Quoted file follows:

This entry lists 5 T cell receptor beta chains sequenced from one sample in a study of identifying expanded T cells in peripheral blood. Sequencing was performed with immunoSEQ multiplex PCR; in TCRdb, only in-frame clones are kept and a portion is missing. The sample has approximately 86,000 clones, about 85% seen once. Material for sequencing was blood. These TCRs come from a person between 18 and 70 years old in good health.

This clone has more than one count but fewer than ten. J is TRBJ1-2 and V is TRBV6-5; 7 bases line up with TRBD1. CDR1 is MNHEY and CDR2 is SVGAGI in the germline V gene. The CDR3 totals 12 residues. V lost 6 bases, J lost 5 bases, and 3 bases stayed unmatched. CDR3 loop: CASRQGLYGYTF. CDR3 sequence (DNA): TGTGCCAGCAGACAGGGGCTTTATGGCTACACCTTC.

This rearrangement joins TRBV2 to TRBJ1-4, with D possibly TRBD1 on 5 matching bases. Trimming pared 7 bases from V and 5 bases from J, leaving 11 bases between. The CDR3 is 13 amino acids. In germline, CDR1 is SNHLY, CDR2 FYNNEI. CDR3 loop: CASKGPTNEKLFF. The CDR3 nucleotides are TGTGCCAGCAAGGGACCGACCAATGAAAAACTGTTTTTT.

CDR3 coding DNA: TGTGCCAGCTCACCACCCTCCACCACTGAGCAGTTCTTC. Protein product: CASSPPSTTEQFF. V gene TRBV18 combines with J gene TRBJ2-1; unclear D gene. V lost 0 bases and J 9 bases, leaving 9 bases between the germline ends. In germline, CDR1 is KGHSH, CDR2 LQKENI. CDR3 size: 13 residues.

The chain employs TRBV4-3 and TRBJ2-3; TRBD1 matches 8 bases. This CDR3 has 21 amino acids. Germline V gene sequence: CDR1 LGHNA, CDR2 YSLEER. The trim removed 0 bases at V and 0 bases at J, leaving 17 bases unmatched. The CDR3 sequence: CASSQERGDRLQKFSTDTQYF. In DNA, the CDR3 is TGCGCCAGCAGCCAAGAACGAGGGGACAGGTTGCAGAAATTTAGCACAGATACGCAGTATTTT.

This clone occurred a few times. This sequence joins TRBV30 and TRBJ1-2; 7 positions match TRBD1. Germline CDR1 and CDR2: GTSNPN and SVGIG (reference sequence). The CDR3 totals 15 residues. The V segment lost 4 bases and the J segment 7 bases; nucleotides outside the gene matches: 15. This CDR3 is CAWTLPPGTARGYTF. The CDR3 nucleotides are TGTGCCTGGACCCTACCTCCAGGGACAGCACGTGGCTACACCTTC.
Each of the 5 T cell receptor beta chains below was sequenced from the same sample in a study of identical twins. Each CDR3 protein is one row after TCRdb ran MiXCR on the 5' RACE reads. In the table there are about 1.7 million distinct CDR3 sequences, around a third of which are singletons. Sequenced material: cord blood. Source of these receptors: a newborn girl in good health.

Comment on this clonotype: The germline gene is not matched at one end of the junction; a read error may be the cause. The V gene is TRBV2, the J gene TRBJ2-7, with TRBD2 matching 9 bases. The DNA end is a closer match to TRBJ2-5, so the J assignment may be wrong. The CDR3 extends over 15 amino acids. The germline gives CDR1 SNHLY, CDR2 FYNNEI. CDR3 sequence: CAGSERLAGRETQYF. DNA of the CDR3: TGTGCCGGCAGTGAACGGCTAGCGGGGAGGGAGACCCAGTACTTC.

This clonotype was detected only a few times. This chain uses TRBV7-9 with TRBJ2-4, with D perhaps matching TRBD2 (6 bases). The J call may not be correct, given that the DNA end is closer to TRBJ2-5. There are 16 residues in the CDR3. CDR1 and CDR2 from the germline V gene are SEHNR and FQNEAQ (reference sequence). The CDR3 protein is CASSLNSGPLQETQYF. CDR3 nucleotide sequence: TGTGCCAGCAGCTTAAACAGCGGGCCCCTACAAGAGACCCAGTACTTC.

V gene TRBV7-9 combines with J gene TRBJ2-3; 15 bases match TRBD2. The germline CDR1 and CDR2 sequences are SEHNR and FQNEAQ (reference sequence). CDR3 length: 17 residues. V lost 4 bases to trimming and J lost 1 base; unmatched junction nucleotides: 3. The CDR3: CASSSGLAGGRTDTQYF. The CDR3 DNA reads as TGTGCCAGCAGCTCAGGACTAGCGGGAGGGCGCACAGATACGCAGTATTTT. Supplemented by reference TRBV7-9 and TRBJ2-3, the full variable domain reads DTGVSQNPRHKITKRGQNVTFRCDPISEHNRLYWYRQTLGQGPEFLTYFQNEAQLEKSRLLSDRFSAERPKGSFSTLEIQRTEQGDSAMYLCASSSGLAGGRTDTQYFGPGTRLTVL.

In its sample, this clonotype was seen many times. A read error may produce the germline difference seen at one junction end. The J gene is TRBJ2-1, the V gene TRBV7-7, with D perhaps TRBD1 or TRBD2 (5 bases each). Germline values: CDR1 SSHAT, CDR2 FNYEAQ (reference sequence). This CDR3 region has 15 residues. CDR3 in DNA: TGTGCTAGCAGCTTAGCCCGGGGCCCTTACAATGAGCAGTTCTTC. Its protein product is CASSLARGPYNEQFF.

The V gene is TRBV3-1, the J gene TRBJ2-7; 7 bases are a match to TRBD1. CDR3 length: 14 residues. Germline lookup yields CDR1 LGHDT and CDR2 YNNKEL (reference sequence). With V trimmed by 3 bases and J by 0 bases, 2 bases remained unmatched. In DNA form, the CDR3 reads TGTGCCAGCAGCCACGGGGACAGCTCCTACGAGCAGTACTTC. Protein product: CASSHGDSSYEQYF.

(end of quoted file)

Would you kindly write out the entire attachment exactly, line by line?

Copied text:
This entry lists 5 T cell receptor beta chains sequenced from one sample in a study of identifying expanded T cells in peripheral blood. Sequencing was performed with immunoSEQ multiplex PCR; in TCRdb, only in-frame clones are kept and a portion is missing. The sample has approximately 86,000 clones, about 85% seen once. Material for sequencing was blood. These TCRs come from a person between 18 and 70 years old in good health.

This clone has more than one count but fewer than ten. J is TRBJ1-2 and V is TRBV6-5; 7 bases line up with TRBD1. CDR1 is MNHEY and CDR2 is SVGAGI in the germline V gene. The CDR3 totals 12 residues. V lost 6 bases, J lost 5 bases, and 3 bases stayed unmatched. CDR3 loop: CASRQGLYGYTF. CDR3 sequence (DNA): TGTGCCAGCAGACAGGGGCTTTATGGCTACACCTTC.

This rearrangement joins TRBV2 to TRBJ1-4, with D possibly TRBD1 on 5 matching bases. Trimming pared 7 bases from V and 5 bases from J, leaving 11 bases between. The CDR3 is 13 amino acids. In germline, CDR1 is SNHLY, CDR2 FYNNEI. CDR3 loop: CASKGPTNEKLFF. The CDR3 nucleotides are TGTGCCAGCAAGGGACCGACCAATGAAAAACTGTTTTTT.

CDR3 coding DNA: TGTGCCAGCTCACCACCCTCCACCACTGAGCAGTTCTTC. Protein product: CASSPPSTTEQFF. V gene TRBV18 combines with J gene TRBJ2-1; unclear D gene. V lost 0 bases and J 9 bases, leaving 9 bases between the germline ends. In germline, CDR1 is KGHSH, CDR2 LQKENI. CDR3 size: 13 residues.

The chain employs TRBV4-3 and TRBJ2-3; TRBD1 matches 8 bases. This CDR3 has 21 amino acids. Germline V gene sequence: CDR1 LGHNA, CDR2 YSLEER. The trim removed 0 bases at V and 0 bases at J, leaving 17 bases unmatched. The CDR3 sequence: CASSQERGDRLQKFSTDTQYF. In DNA, the CDR3 is TGCGCCAGCAGCCAAGAACGAGGGGACAGGTTGCAGAAATTTAGCACAGATACGCAGTATTTT.

This clone occurred a few times. This sequence joins TRBV30 and TRBJ1-2; 7 positions match TRBD1. Germline CDR1 and CDR2: GTSNPN and SVGIG (reference sequence). The CDR3 totals 15 residues. The V segment lost 4 bases and the J segment 7 bases; nucleotides outside the gene matches: 15. This CDR3 is CAWTLPPGTARGYTF. The CDR3 nucleotides are TGTGCCTGGACCCTACCTCCAGGGACAGCACGTGGCTACACCTTC.
Each of the 5 T cell receptor beta chains below was sequenced from the same sample in a study of identical twins. Each CDR3 protein is one row after TCRdb ran MiXCR on the 5' RACE reads. In the table there are about 1.7 million distinct CDR3 sequences, around a third of which are singletons. Sequenced material: cord blood. Source of these receptors: a newborn girl in good health.

Comment on this clonotype: The germline gene is not matched at one end of the junction; a read error may be the cause. The V gene is TRBV2, the J gene TRBJ2-7, with TRBD2 matching 9 bases. The DNA end is a closer match to TRBJ2-5, so the J assignment may be wrong. The CDR3 extends over 15 amino acids. The germline gives CDR1 SNHLY, CDR2 FYNNEI. CDR3 sequence: CAGSERLAGRETQYF. DNA of the CDR3: TGTGCCGGCAGTGAACGGCTAGCGGGGAGGGAGACCCAGTACTTC.

This clonotype was detected only a few times. This chain uses TRBV7-9 with TRBJ2-4, with D perhaps matching TRBD2 (6 bases). The J call may not be correct, given that the DNA end is closer to TRBJ2-5. There are 16 residues in the CDR3. CDR1 and CDR2 from the germline V gene are SEHNR and FQNEAQ (reference sequence). The CDR3 protein is CASSLNSGPLQETQYF. CDR3 nucleotide sequence: TGTGCCAGCAGCTTAAACAGCGGGCCCCTACAAGAGACCCAGTACTTC.

V gene TRBV7-9 combines with J gene TRBJ2-3; 15 bases match TRBD2. The germline CDR1 and CDR2 sequences are SEHNR and FQNEAQ (reference sequence). CDR3 length: 17 residues. V lost 4 bases to trimming and J lost 1 base; unmatched junction nucleotides: 3. The CDR3: CASSSGLAGGRTDTQYF. The CDR3 DNA reads as TGTGCCAGCAGCTCAGGACTAGCGGGAGGGCGCACAGATACGCAGTATTTT. Supplemented by reference TRBV7-9 and TRBJ2-3, the full variable domain reads DTGVSQNPRHKITKRGQNVTFRCDPISEHNRLYWYRQTLGQGPEFLTYFQNEAQLEKSRLLSDRFSAERPKGSFSTLEIQRTEQGDSAMYLCASSSGLAGGRTDTQYFGPGTRLTVL.

In its sample, this clonotype was seen many times. A read error may produce the germline difference seen at one junction end. The J gene is TRBJ2-1, the V gene TRBV7-7, with D perhaps TRBD1 or TRBD2 (5 bases each). Germline values: CDR1 SSHAT, CDR2 FNYEAQ (reference sequence). This CDR3 region has 15 residues. CDR3 in DNA: TGTGCTAGCAGCTTAGCCCGGGGCCCTTACAATGAGCAGTTCTTC. Its protein product is CASSLARGPYNEQFF.

The V gene is TRBV3-1, the J gene TRBJ2-7; 7 bases are a match to TRBD1. CDR3 length: 14 residues. Germline lookup yields CDR1 LGHDT and CDR2 YNNKEL (reference sequence). With V trimmed by 3 bases and J by 0 bases, 2 bases remained unmatched. In DNA form, the CDR3 reads TGTGCCAGCAGCCACGGGGACAGCTCCTACGAGCAGTACTTC. Protein product: CASSHGDSSYEQYF.